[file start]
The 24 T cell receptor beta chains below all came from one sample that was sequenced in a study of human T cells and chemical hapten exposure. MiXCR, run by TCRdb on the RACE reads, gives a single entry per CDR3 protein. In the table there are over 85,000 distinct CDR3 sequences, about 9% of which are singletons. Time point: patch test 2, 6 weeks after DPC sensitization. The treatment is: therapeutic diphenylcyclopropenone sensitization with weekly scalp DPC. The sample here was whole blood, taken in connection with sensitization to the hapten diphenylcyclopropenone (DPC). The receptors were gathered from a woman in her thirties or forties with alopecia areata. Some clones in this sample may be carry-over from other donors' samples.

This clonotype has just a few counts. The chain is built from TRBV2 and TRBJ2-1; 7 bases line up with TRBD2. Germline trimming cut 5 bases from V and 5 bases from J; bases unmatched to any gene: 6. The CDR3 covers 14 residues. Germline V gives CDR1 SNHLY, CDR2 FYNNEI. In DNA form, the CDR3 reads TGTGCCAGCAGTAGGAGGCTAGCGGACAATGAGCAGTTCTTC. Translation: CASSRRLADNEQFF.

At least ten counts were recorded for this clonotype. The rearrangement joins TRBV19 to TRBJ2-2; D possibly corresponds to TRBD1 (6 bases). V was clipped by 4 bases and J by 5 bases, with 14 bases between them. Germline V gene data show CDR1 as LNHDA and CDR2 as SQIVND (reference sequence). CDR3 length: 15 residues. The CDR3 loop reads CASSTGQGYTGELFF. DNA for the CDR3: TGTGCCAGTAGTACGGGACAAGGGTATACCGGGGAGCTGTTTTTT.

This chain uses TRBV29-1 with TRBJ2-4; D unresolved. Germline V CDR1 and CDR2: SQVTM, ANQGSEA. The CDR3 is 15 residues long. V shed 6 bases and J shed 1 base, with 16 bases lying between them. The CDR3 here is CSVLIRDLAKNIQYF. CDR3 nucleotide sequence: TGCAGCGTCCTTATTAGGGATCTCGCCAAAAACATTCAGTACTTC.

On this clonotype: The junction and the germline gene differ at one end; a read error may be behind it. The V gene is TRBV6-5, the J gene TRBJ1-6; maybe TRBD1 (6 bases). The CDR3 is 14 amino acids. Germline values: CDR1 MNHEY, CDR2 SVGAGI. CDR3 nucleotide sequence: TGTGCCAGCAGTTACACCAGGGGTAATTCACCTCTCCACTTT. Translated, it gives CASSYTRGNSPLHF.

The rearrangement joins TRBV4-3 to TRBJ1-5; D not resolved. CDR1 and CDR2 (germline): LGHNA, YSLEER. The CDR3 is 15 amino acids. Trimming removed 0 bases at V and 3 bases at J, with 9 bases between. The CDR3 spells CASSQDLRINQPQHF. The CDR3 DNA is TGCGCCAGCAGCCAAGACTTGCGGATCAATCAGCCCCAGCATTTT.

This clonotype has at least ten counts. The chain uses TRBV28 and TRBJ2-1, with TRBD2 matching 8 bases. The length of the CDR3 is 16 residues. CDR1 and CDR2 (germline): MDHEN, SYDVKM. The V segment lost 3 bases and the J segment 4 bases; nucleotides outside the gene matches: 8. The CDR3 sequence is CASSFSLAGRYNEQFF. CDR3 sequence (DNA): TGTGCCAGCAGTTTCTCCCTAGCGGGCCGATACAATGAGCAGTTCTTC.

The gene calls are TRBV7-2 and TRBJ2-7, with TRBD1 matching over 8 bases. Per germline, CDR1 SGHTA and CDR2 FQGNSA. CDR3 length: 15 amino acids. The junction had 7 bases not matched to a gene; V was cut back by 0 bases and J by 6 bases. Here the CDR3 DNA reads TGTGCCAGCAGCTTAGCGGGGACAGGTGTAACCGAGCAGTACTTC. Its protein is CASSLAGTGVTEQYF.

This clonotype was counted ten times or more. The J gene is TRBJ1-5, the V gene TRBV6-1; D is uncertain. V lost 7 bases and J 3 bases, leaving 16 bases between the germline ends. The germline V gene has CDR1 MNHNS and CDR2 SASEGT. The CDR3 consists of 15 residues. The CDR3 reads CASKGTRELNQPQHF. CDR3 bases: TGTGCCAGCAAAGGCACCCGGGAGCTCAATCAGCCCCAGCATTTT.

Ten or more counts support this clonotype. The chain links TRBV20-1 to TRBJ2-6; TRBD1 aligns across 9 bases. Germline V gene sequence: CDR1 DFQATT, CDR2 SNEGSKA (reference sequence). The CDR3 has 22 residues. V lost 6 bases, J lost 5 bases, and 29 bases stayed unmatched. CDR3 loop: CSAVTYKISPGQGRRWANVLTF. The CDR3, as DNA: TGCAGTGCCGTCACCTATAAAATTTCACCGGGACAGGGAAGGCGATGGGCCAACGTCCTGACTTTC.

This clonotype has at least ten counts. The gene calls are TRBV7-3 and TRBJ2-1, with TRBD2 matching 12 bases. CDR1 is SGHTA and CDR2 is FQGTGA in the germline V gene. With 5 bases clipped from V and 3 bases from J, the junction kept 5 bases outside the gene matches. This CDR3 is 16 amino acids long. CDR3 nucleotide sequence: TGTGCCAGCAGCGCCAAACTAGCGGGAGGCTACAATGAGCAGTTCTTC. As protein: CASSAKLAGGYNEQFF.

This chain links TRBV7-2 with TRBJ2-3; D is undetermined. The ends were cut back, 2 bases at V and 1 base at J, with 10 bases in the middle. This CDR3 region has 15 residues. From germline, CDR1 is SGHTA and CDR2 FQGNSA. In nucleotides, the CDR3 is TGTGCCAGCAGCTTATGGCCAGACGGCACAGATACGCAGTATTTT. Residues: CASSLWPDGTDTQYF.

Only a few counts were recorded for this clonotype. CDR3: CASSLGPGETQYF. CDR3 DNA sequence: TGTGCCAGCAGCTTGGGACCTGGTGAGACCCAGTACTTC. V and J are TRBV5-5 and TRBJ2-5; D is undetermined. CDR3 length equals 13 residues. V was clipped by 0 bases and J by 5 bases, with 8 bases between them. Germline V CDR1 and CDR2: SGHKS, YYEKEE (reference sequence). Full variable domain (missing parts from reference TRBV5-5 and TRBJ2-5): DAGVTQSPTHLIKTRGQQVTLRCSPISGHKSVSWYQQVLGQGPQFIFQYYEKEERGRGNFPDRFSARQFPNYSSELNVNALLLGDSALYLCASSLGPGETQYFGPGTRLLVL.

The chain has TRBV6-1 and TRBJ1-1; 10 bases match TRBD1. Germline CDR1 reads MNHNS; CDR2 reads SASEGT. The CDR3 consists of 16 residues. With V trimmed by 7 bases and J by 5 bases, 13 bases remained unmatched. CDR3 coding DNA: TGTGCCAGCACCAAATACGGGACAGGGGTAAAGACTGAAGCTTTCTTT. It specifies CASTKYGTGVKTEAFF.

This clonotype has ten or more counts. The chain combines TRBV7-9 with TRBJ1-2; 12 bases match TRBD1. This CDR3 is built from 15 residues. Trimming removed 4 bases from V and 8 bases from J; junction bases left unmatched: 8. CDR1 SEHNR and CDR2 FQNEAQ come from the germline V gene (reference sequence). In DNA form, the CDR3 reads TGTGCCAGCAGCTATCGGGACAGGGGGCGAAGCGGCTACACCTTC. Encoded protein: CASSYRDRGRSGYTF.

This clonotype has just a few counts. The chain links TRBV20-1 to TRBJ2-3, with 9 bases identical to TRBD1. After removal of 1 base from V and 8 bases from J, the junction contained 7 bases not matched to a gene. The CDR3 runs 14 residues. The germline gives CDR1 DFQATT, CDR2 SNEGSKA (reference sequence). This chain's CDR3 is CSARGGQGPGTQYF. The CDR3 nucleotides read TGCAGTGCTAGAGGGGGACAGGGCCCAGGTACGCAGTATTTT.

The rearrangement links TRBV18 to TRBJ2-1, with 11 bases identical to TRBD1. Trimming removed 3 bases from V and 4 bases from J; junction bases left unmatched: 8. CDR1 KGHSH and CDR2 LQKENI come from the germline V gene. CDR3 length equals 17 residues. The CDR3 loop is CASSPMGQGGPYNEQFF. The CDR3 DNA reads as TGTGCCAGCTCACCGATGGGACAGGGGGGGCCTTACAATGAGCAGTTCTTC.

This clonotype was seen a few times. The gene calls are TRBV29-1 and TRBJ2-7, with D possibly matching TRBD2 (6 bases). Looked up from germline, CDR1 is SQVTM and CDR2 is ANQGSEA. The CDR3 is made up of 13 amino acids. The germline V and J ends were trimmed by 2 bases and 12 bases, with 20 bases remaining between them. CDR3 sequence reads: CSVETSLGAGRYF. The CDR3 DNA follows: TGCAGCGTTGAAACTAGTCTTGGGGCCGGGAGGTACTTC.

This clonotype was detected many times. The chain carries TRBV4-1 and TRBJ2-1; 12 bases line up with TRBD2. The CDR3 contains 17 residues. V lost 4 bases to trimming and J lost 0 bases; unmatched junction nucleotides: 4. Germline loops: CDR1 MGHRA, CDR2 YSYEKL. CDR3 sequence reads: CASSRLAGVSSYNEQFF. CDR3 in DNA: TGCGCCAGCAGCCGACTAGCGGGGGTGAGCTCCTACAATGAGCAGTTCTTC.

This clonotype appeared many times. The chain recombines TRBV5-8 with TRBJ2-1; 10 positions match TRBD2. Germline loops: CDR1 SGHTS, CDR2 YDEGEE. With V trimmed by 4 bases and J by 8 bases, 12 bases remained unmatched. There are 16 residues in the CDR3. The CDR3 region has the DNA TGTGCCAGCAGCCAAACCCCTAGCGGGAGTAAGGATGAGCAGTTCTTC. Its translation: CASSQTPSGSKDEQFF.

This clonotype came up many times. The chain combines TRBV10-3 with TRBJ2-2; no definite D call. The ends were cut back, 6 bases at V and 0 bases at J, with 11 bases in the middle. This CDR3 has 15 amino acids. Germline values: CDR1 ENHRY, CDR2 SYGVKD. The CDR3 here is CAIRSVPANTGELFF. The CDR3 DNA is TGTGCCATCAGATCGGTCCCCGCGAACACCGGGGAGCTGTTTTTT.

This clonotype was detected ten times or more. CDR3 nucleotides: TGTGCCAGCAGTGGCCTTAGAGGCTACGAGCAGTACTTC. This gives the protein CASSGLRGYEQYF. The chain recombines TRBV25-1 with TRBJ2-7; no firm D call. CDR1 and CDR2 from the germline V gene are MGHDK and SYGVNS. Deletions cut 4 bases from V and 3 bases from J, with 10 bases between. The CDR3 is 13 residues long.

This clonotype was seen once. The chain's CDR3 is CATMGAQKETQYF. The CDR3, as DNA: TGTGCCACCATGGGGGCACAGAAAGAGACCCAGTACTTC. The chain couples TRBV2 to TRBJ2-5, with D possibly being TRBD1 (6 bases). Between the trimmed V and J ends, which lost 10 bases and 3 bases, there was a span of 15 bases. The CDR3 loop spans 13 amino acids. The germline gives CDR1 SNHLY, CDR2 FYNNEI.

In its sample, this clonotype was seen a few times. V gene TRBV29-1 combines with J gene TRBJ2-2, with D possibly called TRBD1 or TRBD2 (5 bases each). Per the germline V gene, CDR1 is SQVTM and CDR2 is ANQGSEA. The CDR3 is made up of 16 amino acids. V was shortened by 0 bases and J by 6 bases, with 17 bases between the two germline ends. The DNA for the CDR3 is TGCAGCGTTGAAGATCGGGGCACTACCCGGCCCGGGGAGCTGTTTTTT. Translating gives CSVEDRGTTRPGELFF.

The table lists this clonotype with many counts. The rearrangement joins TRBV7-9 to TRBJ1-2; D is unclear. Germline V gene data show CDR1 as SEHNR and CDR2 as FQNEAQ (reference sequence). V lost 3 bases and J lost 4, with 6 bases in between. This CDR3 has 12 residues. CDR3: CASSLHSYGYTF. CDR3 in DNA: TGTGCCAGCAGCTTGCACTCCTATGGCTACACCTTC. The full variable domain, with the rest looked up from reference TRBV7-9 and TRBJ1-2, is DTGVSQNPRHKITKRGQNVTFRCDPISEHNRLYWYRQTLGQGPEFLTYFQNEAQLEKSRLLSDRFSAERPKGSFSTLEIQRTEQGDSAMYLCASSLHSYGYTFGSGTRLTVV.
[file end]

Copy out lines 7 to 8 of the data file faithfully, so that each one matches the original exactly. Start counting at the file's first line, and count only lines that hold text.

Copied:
This clonotype has at least ten counts. The chain uses TRBV28 and TRBJ2-1, with TRBD2 matching 8 bases. The length of the CDR3 is 16 residues. CDR1 and CDR2 (germline): MDHEN, SYDVKM. The V segment lost 3 bases and the J segment 4 bases; nucleotides outside the gene matches: 8. The CDR3 sequence is CASSFSLAGRYNEQFF. CDR3 sequence (DNA): TGTGCCAGCAGTTTCTCCCTAGCGGGCCGATACAATGAGCAGTTCTTC.

The gene calls are TRBV7-2 and TRBJ2-7, with TRBD1 matching over 8 bases. Per germline, CDR1 SGHTA and CDR2 FQGNSA. CDR3 length: 15 amino acids. The junction had 7 bases not matched to a gene; V was cut back by 0 bases and J by 6 bases. Here the CDR3 DNA reads TGTGCCAGCAGCTTAGCGGGGACAGGTGTAACCGAGCAGTACTTC. Its protein is CASSLAGTGVTEQYF.